Rahm Emanuel, Democratic congressman from Illinois, was quoted in "The New Yorker" magazine May 29 as saying, "If you think that Mississippi and Ohio are the same thing, you're an idiot."
Those were strong words, because he doesn't feel, necessarily, you should be reaching out to all of the states. You should be focusing in where you have the best chances.
DEAN: We need to -- we need to be everywhere.
That was one of the mistakes this party has been making for a long time. We just picked up four -- or defended four seats where -- in the -- in the Mississippi House legislature. We have picked up mayorships in Alabama and in Oklahoma, in Alaska, in Utah.
You need -- this party needs to be rebuilt. We are not going to do it by playing in 20 states.
The only other thing I would say is, look, we can have our disagreements. I think those disagreements ought to be behind closed doors, and stay there. This is a party that needs to be pulled together. We have got less than five months before the election. We need to be on the same team in order to win.
BLITZER: We looked at some fund-raising at the DNC vs. the RNC, in terms -- and we will put some numbers up on the screen -- 80 -- almost $80 million, the Democratic National Committee raised, compared to $151 million that the Republicans raised during a similar period, cash on hand, $9.5 million, DNC; $44 million, RNC, during this period.
What's the problem?
DEAN: There is no problem. We are doing great.
We are far better off than we were this time four years ago. We have -- we have actually -- right now, we are on par to out-raise -- we so far have out-raised 2004, which was a presidential year. Now, that is not going to happen, because the last months in a presidential -- last two quarters are going to take off in a presidential year. And they won't now.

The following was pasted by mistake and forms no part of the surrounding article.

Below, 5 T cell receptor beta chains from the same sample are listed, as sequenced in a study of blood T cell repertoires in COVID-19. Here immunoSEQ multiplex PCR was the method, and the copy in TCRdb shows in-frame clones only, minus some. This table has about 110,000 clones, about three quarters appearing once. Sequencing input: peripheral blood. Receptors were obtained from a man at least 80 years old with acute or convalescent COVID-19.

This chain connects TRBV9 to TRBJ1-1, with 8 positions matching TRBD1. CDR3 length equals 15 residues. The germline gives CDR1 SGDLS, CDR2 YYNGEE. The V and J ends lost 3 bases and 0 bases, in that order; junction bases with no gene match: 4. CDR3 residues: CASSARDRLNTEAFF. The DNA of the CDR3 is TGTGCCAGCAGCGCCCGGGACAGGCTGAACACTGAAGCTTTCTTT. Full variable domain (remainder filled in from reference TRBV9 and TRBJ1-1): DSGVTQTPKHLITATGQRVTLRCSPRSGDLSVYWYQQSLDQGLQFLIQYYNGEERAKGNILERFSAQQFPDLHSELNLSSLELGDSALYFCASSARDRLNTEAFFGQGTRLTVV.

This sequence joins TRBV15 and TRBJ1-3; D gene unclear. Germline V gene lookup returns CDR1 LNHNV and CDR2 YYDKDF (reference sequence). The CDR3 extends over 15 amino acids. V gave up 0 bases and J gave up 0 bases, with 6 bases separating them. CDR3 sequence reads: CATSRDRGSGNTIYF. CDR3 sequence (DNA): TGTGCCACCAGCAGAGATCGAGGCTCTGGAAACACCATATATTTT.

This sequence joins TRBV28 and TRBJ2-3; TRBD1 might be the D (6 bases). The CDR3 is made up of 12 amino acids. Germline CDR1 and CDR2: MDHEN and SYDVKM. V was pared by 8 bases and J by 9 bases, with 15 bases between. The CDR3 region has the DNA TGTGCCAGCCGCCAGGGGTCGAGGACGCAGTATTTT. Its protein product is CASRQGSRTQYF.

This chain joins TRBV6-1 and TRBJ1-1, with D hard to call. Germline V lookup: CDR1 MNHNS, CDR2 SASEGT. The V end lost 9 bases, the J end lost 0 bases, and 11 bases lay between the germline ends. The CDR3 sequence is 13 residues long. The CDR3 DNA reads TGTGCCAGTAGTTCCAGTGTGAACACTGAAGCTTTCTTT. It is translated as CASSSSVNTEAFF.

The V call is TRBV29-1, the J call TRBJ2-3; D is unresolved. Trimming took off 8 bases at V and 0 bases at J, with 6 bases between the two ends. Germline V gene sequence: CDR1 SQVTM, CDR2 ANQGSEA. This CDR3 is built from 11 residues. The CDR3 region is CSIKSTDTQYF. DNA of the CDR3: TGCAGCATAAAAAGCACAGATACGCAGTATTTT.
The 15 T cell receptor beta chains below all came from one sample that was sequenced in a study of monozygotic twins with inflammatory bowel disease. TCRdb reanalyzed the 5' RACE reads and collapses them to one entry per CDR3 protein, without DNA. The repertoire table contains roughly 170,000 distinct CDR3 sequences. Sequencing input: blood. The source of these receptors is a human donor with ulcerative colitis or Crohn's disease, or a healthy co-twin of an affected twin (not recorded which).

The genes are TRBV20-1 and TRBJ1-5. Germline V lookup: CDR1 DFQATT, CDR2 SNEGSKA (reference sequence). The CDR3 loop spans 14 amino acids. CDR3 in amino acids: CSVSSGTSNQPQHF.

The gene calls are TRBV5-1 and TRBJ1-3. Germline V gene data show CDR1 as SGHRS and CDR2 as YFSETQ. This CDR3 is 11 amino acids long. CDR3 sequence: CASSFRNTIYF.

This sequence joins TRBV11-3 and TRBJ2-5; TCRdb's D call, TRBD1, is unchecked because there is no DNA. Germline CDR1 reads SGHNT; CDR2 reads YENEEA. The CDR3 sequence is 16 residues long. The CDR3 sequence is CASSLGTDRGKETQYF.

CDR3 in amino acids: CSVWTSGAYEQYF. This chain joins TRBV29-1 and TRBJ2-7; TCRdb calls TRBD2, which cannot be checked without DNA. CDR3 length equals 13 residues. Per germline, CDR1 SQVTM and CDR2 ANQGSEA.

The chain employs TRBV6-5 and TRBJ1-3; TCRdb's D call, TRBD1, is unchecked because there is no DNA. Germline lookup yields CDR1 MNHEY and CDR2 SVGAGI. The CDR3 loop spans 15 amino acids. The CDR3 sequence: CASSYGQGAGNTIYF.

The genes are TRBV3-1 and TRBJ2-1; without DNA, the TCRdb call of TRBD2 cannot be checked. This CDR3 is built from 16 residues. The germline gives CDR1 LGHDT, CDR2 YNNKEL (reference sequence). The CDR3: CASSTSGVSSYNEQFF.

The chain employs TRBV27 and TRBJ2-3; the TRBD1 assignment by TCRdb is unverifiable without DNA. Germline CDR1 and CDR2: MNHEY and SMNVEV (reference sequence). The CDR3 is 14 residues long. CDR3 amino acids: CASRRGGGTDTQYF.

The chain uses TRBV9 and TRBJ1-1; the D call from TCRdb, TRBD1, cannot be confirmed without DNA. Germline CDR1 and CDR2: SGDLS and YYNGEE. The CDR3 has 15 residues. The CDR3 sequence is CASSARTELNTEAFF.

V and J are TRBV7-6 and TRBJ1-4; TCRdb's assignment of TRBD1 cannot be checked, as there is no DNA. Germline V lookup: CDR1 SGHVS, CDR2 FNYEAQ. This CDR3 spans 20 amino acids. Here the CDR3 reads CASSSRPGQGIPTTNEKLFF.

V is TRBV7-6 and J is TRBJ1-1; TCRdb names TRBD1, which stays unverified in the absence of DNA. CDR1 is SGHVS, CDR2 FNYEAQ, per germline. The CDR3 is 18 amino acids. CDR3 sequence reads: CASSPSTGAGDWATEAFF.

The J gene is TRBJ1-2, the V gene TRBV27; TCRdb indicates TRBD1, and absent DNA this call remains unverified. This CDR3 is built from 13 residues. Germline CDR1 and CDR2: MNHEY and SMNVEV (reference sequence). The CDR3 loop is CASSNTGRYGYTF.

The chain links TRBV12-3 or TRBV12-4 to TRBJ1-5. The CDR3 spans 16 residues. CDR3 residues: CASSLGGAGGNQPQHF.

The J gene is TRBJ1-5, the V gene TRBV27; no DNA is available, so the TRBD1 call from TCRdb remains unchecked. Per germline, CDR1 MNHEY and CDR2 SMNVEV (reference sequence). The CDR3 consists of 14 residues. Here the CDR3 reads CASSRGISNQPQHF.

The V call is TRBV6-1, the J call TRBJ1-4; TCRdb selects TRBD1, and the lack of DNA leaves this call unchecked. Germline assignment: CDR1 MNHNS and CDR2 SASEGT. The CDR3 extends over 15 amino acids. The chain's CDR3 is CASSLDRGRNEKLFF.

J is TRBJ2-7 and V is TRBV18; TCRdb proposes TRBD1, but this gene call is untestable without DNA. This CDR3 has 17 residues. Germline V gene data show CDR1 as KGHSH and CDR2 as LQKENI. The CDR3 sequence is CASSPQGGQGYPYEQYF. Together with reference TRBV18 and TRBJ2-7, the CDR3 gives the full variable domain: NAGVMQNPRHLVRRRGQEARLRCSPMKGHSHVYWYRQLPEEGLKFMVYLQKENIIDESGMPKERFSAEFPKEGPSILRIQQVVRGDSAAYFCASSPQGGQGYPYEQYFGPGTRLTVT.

We have been making investments all along in strengthening this party everywhere. We are -- we have made the decision to be involved in 40 House races, 10 senatorial races, governor's races, state legislative races. We are going to be in seven states. We have got a lot of responsibility. We started investing very, very early. That's why our balance sheet doesn't look as good as the Republicans' did.
But the only way they are going to -- going to beat us is if we beat ourselves. And we are not going to do that. We are aggressive. We are going to tough. And we are going to be -- in terms of defense, we are going to be tough, just as tough as the Republicans, but we are going to be much smarter than the Republicans, in terms of protecting our troops with adequate armed -- armor, with adequate equipment.
You won't see Democrats simply doing photo-ops in Baghdad. You will see us really supporting our troops and our veterans when they come home.
BLITZER: Governor Dean, thanks very much for joining us.
DEAN: Hey, thanks, Wolf.
Originally from CNN Transcripts.